“I’m still the same Lupe,” says Guadalupe Galeno Hernandez. “I can talk. I can do things. It’s just that I can’t walk—that’s the only difference.”
Guadalupe speaks these words quietly but confidently. It’s been more than five years since, at 13, she sustained a spinal cord injury that left her paralyzed from the waist down. She stayed at Gillette nearly six months as she built strength and learned to make the most of her existing abilities.
“When I came to Gillette I couldn’t do much. I wanted to give up. But I kept pushing myself—my therapists pushed me too,” remembers Lupe. “I grew strong.”
Guadalupe and her mom, Hilda Hernandez, had always been close. But Guadalupe’s injury meant changes to their relationship too—Hernandez would become both mom and caregiver to her daughter after their return home.
“When Lupe’s doctors and nurses told me everything I would need to do, it was nerve-wracking,” explains Hernandez through an interpreter. “But they made sure I felt comfortable caring for her. They supported her and they supported me.”
Homecoming means adjustments
Though thrilled to have her daughter home, Hernandez admits it was difficult at first. She describes it like starting all over. “Many times I would get up during the night feeling anxious—thinking ‘mi hija, mi hija’ [my daughter, my daughter]—and go check on her.”
Guadalupe experienced more changes when she returned to school. “The people that were my friends before, they didn’t treat me the same as when I could walk,” she remembers. “I’m still the same Lupe. But for them, everything changed.”
She kept going, she says, because it was important to her mom. She’d be the first of Hernandez’s children to graduate from high school. “I wanted to give up. But I pushed myself for my mom.”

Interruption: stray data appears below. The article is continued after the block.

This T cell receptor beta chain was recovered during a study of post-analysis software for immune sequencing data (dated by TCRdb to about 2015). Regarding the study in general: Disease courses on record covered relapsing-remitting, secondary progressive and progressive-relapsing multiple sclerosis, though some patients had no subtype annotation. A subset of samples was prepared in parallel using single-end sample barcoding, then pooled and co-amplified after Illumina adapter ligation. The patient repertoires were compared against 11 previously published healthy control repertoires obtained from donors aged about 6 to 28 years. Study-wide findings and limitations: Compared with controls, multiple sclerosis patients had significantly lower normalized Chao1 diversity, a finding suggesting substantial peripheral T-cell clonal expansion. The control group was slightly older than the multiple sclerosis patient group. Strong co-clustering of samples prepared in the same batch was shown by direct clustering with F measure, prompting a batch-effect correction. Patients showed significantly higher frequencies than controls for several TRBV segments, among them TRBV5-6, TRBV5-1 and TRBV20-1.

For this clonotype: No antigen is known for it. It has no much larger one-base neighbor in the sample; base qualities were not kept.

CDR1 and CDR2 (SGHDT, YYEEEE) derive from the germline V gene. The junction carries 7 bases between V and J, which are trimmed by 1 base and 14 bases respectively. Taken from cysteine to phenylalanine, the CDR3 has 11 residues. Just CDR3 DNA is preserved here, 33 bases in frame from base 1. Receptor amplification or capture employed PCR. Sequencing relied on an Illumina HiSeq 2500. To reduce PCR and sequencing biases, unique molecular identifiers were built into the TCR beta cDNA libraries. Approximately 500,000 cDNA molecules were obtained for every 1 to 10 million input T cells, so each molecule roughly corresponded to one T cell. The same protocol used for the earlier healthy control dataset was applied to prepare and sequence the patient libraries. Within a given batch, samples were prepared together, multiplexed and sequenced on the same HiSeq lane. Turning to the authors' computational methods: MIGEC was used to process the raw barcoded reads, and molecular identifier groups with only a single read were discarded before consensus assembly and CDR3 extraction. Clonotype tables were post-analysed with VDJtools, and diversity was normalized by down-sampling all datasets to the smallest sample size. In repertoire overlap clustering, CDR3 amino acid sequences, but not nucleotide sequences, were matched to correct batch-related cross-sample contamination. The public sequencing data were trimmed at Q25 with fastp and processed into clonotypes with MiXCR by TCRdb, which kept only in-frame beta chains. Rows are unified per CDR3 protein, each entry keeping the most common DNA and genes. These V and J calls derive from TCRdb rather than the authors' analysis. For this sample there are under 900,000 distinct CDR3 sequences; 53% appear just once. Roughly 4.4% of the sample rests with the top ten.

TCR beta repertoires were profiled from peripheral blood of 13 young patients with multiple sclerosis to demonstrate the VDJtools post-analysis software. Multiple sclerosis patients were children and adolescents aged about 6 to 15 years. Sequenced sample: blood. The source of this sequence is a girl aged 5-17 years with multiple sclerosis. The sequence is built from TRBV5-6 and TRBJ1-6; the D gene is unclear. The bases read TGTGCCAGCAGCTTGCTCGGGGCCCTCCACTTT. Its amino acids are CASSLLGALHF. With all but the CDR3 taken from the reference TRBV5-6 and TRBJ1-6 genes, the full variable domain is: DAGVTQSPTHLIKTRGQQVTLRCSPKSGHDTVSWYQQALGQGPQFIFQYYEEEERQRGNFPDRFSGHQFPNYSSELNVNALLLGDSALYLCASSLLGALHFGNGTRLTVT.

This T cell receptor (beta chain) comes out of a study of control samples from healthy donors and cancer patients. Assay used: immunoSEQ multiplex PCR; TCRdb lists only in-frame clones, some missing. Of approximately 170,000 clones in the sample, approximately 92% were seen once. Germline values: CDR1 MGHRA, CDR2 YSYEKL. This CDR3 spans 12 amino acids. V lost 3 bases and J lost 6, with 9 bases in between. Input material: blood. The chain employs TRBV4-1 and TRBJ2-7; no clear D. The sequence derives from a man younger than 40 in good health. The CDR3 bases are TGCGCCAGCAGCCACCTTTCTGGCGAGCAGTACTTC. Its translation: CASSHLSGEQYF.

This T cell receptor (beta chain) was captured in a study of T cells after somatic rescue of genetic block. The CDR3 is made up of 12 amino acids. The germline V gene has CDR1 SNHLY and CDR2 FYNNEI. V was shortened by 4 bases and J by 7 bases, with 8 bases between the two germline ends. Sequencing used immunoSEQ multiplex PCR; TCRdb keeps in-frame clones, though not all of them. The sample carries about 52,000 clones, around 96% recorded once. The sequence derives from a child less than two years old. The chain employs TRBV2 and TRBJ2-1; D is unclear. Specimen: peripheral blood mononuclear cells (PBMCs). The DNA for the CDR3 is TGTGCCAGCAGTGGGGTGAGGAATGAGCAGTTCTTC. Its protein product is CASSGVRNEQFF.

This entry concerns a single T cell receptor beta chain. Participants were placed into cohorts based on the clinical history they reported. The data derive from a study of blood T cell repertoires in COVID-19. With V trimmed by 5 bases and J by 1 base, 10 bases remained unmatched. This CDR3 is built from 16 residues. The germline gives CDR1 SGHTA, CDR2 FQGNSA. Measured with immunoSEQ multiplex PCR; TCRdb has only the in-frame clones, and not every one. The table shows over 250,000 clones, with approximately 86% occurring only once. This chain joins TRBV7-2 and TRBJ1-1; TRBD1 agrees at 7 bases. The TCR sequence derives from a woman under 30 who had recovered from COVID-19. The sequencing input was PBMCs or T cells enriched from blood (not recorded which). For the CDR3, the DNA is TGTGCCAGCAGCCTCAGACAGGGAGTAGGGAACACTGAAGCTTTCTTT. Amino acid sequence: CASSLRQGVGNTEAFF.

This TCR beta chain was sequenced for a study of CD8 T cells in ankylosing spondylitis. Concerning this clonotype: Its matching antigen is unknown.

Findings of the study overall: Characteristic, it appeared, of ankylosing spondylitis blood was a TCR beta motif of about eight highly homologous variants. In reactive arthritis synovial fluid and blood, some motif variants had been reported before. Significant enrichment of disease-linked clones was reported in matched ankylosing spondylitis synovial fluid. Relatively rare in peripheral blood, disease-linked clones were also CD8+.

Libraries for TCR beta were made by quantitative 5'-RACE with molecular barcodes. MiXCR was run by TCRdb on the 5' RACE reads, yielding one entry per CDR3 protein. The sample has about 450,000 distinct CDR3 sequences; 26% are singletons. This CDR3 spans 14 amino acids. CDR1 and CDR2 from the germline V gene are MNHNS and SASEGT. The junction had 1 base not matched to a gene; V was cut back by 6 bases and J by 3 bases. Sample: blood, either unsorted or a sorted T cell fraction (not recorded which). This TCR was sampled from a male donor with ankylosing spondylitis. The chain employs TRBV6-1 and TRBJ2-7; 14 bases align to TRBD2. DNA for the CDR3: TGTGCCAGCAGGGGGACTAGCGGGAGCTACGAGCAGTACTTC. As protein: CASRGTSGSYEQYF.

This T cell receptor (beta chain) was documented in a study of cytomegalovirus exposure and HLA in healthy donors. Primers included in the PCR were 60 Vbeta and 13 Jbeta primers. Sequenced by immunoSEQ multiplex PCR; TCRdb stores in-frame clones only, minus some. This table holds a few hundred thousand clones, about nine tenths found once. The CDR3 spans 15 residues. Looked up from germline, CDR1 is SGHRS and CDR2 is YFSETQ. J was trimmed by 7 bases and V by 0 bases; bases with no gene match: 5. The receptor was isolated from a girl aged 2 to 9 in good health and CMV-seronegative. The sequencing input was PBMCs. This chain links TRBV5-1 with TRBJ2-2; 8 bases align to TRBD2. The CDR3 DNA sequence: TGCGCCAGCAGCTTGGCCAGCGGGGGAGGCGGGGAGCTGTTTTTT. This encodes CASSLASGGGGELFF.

“Family keeps me going.”
Guadalupe is honest about another change that resulted from her injury. “I had depression really bad,” she shares. Her mom, she says, helps lift her up. “She’s always there for me when I want to cry,” she says. “She can make me laugh over the smallest things.”
Another bright light? Her young niece and nephews. “When they were born, it kept me going to watch them grow up. We play. We just hang out. They make everything bright.”
Guadalupe calls her large extended family a source of support and friendship. “There are times we argue, there are times we laugh. We know we love each other.”
Graduation and beyond
Guadalupe graduated from high school in May 2016. It fulfilled her mom’s dream. “She’s my baby girl,” says Hernandez. Her tears aren’t of sadness today, but pride. “Her physical limits don’t matter—she can do something with her life.”
Lupe thinks she might want to become a teacher. She knows it will be hard, she says. “But I want to keep going no matter what happens.”